Last year I introduced you to M.D. House and his Barabbas series. M.D. is back again, this time with the final installment in the Barabbas Trilogy — The Barabbas Legacy. From the moment I started reading the Barabbas Series, I was drawn into early church history. The world and the people came alive to me in amazing ways. Beautifully written, these stories stayed on my mind and heart long after I closed the books.
I really love these books, and hope you’ll push them to the top of your TBR pile!
Be sure to scroll below to see one of five copies of The Barabbas Legacy paperback and one of two audio copies!
The Writer’s Desk with M.D. House
M.D. House is the author of The Barabbas Legacy, as well as the first two books in the series, I Was Called Barabbas and Pillars of Barabbas. He also wrote the science-fiction novel, Patriot Star, with a sequel coming in 2022.
Before beginning his second career as a writer, he worked for twenty-five years in the world of corporate finance, strategic planning, and business development. Now, he lives in the mountains of Northern Utah with his wife, where he spends his time writing and enjoying his children and grandchildren. Connect with M.D. House on his website, Instagram, Facebook, Twitter, Bookbub, Goodreads, and LinkedIn.
Q&A with M.D. House
TG: Everyone always asks for an interesting fact, we’re going to flip the question. What is one boring fact about yourself?
MDH: I’m terrible at video games.
TG: Where did you get the inspiration for The Barabbas Legacy?
MDH: Interesting question. I originally intended to write just science fiction and fantasy (clean, with strong religious and moral themes), but a few years ago the story of Barabbas grabbed hold of me—and wouldn’t let go. I figured one book would be enough, but by the time I finished Book 1, Book 2 was already half-formed. The same thing happened from Book 2 to Book 3. The story feels complete with the trilogy, though it’s open to some spin-offs.
TG: Do you have any habits or rituals as a writer?
MDH: I really enjoy 25-minute power naps in the early afternoon now, usually after I work out. Helps me keep going, sometimes late into the evening. I’m also a grandfather, so that might be part of the affinity for napping. 🙂
TG: What habits would you encourage others to take up to be a more productive writer?
MDH: Set daily goals for what you want to accomplish, specific to certain projects, and do your best to achieve those goals until you reach major milestones. It keeps you progressing, and meeting those goals is both motivating and inspiring. Also, forgive yourself if things come up and there are days you can’t hit those goals. Just saddle up the next day.
TG: What do you snack on or drink while writing?
MDH: It varies. Whatever things struck my fancy at the grocery store the prior week, for the most part. I’ve been trying to make the snacks healthier, but I’m not always successful at that. I don’t drink sodas anymore, so it’s mainly water, with the occasional smoothie or Bai coconut thrown in. Oh, and chocolate. Plus, chocolate.
TG: How do you overcome writer’s block?
MDH: After doing so much writing over the years, including for my various employers (I’m fastidious with emails, by the way, because they’re such an important form of communication now, and I’ve sent tens of thousands of them), I rarely experience writer’s block. As long as I have some direction in mind, the words usually flow. When they don’t, prayer and the scriptures always help. Not sometimes. Always.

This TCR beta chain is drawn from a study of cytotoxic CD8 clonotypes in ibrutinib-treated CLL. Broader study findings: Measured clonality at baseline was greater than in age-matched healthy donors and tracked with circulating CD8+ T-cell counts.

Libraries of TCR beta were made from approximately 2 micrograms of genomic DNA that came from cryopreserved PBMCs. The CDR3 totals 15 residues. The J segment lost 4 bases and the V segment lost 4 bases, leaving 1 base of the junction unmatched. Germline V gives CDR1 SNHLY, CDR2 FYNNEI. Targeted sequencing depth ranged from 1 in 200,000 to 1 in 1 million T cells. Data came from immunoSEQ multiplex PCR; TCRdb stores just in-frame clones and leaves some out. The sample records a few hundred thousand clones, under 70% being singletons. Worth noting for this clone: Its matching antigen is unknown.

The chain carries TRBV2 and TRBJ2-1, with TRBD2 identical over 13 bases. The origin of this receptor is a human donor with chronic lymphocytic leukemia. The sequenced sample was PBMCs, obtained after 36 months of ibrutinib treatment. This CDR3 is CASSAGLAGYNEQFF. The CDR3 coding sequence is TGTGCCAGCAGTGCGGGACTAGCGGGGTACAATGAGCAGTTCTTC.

TG: Are you an “edit-as-you-go” writer or do you wait until the very end before you do any editing?
MDH: I definitely do some editing on the first draft, but I try not to get too bogged down, so as not to impede the flow of ideas. Lots of editing happens after Draft 1, of course, including at least one set of extra eyes.
TG: What would you say is the most common mistake new writers make?
MDH: I think it’s not visualizing scenes well enough. I’m constantly trying to improve at that. It’s not just dialogue, but actions, reactions, nuances, etc. that match the characters and are logical/believable.
TG: What is the best piece of writing advice you’ve ever received?
MDH: Hone your talent and don’t give up. Writing persuasively and impactfully is a skill that must be developed like any other skill, and you can’t just practice once in a while and expect to be really good. (I’ve learned it doesn’t work with basketball, either.)
TG: What is coming up next for you?
MDH: Too much, probably, but it will be a fun challenge. I still do some part-time work in my first career, and I have three writing projects going at the moment. I’m about to add a fourth, and maybe a fifth. Some people are really good at handling multiple projects like that (witness Brandon Sanderson), but I’m still learning.
Watch my interview with M.D. House on The Barabbas Legacy
Enter for a chance to win one in five paperback copies or one in two audiobook copies of The Barabbas Legacy.*
*Due to shipping costs, the giveaway for the physical copy is open to US mailing addresses only.
More about The Barabbas Legacy
Meanwhile, the rebellion in Judea has intensified, the Jewish zealots exerting great influence over the minds of the people. General Vespasian and his son Titus aim to put a permanent end to the insurrection. How many lives will ultimately be sacrificed on the great altar of Jerusalem? Can the Jewish nation survive the fulfillment of Jesus’s prophecy? What will become of the Jewish Christians and the apostles and sisters who lead them? And where will Barabbas and his family find lasting peace?
Purchase a copy of The Barabbas Legacy: Amazon